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News Briefs II

S. Korean President Kim Promises New Campaign Against Corruption

Los Angeles Times

In a speech aimed at quelling rising public criticism over the scandals and policy gaffes that have battered his once-charmed administration, South Korean President Kim Young Sam Tuesday offered repeated apologies to his people and vowed to redouble efforts to eradicate corruption. But he offered no new specific reforms or measures to revive South Korea's limping economy.

Plagued with "sleepless nights" over the challenge of curing what he calls the "Korean disease" of corruption, Kim took sole blame for the damage and outrage prompted by a financial scandal involving almost $6 billion in questionable loans to the Hanbo Iron & Steel Co., South Korea's second largest steel maker, which declared bankruptcy last month.

The scandal had threatened to expose high-level corruption in Kim's administration, as rumors flew that his own close allies - and even his own son - had pressured reluctant bankers to make the astronomical loans to the failing company in return for secret political donations.

But prosecutors virtually wrapped up their investigation this week with the indictment of 10 people - none of them regarded as high-ranking - and cleared the president's son, Kim Hyon Chol, of any wrongdoing.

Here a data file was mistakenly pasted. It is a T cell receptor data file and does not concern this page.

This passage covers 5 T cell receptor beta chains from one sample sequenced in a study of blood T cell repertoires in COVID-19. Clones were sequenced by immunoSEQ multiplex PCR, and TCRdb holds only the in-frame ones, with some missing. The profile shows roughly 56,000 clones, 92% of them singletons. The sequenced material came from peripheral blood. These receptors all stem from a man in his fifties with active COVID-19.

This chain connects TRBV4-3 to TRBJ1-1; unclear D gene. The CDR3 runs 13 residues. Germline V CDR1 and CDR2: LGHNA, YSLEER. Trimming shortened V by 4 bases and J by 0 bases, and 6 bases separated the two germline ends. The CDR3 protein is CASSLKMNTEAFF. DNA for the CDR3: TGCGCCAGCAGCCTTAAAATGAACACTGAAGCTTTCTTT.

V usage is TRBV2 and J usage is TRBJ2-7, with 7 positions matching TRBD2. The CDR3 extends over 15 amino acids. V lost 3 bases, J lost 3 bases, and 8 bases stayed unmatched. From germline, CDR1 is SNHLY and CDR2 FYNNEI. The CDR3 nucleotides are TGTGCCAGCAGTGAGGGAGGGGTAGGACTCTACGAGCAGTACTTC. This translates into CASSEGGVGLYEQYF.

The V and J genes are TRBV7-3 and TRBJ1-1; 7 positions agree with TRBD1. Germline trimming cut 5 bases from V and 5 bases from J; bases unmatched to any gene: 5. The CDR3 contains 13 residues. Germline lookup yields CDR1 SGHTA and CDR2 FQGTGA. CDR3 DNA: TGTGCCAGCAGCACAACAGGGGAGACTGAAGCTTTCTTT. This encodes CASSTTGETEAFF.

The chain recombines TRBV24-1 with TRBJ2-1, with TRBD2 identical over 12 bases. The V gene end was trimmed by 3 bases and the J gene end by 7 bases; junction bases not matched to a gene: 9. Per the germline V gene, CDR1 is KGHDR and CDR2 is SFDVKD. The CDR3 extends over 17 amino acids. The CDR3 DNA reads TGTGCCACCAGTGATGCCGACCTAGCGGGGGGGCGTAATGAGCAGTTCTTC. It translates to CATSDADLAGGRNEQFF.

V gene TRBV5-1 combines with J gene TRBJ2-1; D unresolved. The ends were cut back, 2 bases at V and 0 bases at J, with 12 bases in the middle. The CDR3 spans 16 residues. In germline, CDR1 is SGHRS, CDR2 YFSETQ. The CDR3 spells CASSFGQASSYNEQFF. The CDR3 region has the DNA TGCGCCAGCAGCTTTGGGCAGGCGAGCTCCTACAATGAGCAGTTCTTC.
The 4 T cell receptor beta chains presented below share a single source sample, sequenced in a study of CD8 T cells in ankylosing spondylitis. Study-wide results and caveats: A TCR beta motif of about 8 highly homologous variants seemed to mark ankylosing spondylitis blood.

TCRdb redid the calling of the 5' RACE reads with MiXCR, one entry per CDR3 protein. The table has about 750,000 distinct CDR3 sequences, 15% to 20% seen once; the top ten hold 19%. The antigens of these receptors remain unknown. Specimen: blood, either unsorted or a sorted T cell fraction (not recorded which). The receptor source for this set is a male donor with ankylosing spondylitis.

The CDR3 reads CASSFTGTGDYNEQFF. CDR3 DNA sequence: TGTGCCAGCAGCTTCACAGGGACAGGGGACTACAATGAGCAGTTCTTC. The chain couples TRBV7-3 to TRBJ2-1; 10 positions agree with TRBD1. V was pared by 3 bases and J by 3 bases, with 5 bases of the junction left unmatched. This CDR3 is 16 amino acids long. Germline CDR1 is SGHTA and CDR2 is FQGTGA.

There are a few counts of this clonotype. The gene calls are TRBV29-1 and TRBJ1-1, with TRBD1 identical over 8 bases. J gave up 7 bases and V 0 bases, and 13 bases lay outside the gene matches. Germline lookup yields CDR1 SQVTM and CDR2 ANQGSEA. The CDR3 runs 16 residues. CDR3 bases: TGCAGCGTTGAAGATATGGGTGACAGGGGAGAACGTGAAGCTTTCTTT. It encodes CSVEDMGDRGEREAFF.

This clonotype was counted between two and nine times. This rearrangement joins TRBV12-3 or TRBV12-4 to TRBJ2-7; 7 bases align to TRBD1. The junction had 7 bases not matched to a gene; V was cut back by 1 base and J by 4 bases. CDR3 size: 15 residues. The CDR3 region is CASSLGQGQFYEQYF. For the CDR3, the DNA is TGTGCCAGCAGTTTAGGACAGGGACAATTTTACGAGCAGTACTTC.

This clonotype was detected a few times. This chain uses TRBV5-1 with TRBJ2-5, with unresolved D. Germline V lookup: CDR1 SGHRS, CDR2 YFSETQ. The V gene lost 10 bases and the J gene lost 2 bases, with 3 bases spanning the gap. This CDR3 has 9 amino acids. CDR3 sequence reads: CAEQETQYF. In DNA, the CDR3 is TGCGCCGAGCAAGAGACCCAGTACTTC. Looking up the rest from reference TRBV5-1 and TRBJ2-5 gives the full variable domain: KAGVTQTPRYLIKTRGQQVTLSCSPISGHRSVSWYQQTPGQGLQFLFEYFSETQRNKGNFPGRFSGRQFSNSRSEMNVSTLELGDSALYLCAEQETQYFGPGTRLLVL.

"The whole country is swept up in the agony and sorrow of the Hanbo scandal," Kim said in his 17-minute nationally televised address, a lifeless presentation that lacked the confidence and determination of his triumphant inaugural speech four years ago. "All blame should be laid on me, on my lack of capability as president. I am prepared to receive any criticism or denunciation from the people."

Kim, in the address marking the fourth anniversary of his administration, termed suspicions circulating around his son as a "great shame."

Alert Issued for Possible Bomb Truck

Los Angeles Times

Fearing another Oklahoma City-like bombing may be in the planning stage, the FBI issued a rare nationwide alert Monday for a rental truck believed too be loaded with the same diesel fuel and fertilizer ingredients that produced the 1995 explosion that killed 168 people.

But a federal law enforcement source said hours later, "We believe we have located the truck, and it contained only baking soda pellets, which are innocuous."

The FBI had cited a report from local police who said informants told of seeing two white men were seen at a gasoline station Saturday loading 30 gallons of diesel fuel and about two tons of ammonium nitrate into a U-Haul trailer in Haltom City, Texas - near Fort Worth.

It was a Ryder rental truck that carried the massive bomb that destroyed the Alfred P. Murrah federal building in Oklahoma City in April 1995.

FBI officials said they feared anti-government activists might be planning to mark the fourth anniversary on Friday of the government's raid on a cult compound near Waco, Tex., with an act of domestic terrorism.